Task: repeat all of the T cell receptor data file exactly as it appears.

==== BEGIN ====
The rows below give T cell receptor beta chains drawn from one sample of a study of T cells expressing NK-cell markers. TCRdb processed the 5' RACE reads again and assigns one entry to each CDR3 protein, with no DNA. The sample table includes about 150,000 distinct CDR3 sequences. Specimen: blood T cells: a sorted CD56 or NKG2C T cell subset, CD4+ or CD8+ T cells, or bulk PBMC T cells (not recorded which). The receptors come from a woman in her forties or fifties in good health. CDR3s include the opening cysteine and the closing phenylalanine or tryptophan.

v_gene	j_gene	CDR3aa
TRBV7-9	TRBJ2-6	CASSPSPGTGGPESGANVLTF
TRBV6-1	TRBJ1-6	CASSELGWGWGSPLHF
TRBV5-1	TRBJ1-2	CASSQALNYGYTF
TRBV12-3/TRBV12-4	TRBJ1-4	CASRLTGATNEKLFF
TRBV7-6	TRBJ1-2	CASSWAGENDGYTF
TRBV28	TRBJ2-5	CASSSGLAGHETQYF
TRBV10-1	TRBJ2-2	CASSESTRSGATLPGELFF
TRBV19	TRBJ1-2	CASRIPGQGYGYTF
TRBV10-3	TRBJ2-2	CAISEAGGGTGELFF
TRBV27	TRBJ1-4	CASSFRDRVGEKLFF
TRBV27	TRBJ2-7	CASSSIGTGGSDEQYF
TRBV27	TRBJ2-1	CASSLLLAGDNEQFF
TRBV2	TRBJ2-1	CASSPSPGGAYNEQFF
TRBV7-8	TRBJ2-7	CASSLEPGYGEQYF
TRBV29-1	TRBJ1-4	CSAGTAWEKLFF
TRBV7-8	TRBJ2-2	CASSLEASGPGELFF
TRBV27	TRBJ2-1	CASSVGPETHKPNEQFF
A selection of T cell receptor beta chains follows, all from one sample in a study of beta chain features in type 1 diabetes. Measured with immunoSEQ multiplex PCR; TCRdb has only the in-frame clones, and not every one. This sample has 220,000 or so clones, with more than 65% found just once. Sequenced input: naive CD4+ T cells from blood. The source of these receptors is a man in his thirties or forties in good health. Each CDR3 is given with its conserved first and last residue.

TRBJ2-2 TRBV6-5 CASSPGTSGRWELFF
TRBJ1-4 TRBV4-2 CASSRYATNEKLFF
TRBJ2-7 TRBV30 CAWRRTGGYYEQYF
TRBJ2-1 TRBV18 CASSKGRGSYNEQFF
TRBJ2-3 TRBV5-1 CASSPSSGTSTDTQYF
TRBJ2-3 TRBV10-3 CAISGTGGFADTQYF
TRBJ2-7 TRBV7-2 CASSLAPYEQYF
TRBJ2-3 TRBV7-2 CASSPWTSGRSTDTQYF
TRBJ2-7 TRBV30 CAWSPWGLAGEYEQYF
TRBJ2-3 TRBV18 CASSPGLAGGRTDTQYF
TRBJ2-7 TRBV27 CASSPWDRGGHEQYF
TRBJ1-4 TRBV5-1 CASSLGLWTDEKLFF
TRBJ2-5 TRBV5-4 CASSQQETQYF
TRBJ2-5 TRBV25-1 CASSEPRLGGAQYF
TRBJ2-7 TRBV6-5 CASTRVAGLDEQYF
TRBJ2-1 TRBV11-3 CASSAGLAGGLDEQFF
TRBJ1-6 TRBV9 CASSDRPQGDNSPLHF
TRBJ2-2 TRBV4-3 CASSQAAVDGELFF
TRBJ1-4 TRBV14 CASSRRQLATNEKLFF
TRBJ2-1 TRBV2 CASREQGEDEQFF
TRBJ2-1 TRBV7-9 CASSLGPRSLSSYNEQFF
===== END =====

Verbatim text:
The rows below give T cell receptor beta chains drawn from one sample of a study of T cells expressing NK-cell markers. TCRdb processed the 5' RACE reads again and assigns one entry to each CDR3 protein, with no DNA. The sample table includes about 150,000 distinct CDR3 sequences. Specimen: blood T cells: a sorted CD56 or NKG2C T cell subset, CD4+ or CD8+ T cells, or bulk PBMC T cells (not recorded which). The receptors come from a woman in her forties or fifties in good health. CDR3s include the opening cysteine and the closing phenylalanine or tryptophan.

v_gene	j_gene	CDR3aa
TRBV7-9	TRBJ2-6	CASSPSPGTGGPESGANVLTF
TRBV6-1	TRBJ1-6	CASSELGWGWGSPLHF
TRBV5-1	TRBJ1-2	CASSQALNYGYTF
TRBV12-3/TRBV12-4	TRBJ1-4	CASRLTGATNEKLFF
TRBV7-6	TRBJ1-2	CASSWAGENDGYTF
TRBV28	TRBJ2-5	CASSSGLAGHETQYF
TRBV10-1	TRBJ2-2	CASSESTRSGATLPGELFF
TRBV19	TRBJ1-2	CASRIPGQGYGYTF
TRBV10-3	TRBJ2-2	CAISEAGGGTGELFF
TRBV27	TRBJ1-4	CASSFRDRVGEKLFF
TRBV27	TRBJ2-7	CASSSIGTGGSDEQYF
TRBV27	TRBJ2-1	CASSLLLAGDNEQFF
TRBV2	TRBJ2-1	CASSPSPGGAYNEQFF
TRBV7-8	TRBJ2-7	CASSLEPGYGEQYF
TRBV29-1	TRBJ1-4	CSAGTAWEKLFF
TRBV7-8	TRBJ2-2	CASSLEASGPGELFF
TRBV27	TRBJ2-1	CASSVGPETHKPNEQFF
A selection of T cell receptor beta chains follows, all from one sample in a study of beta chain features in type 1 diabetes. Measured with immunoSEQ multiplex PCR; TCRdb has only the in-frame clones, and not every one. This sample has 220,000 or so clones, with more than 65% found just once. Sequenced input: naive CD4+ T cells from blood. The source of these receptors is a man in his thirties or forties in good health. Each CDR3 is given with its conserved first and last residue.

TRBJ2-2 TRBV6-5 CASSPGTSGRWELFF
TRBJ1-4 TRBV4-2 CASSRYATNEKLFF
TRBJ2-7 TRBV30 CAWRRTGGYYEQYF
TRBJ2-1 TRBV18 CASSKGRGSYNEQFF
TRBJ2-3 TRBV5-1 CASSPSSGTSTDTQYF
TRBJ2-3 TRBV10-3 CAISGTGGFADTQYF
TRBJ2-7 TRBV7-2 CASSLAPYEQYF
TRBJ2-3 TRBV7-2 CASSPWTSGRSTDTQYF
TRBJ2-7 TRBV30 CAWSPWGLAGEYEQYF
TRBJ2-3 TRBV18 CASSPGLAGGRTDTQYF
TRBJ2-7 TRBV27 CASSPWDRGGHEQYF
TRBJ1-4 TRBV5-1 CASSLGLWTDEKLFF
TRBJ2-5 TRBV5-4 CASSQQETQYF
TRBJ2-5 TRBV25-1 CASSEPRLGGAQYF
TRBJ2-7 TRBV6-5 CASTRVAGLDEQYF
TRBJ2-1 TRBV11-3 CASSAGLAGGLDEQFF
TRBJ1-6 TRBV9 CASSDRPQGDNSPLHF
TRBJ2-2 TRBV4-3 CASSQAAVDGELFF
TRBJ1-4 TRBV14 CASSRRQLATNEKLFF
TRBJ2-1 TRBV2 CASREQGEDEQFF
TRBJ2-1 TRBV7-9 CASSLGPRSLSSYNEQFF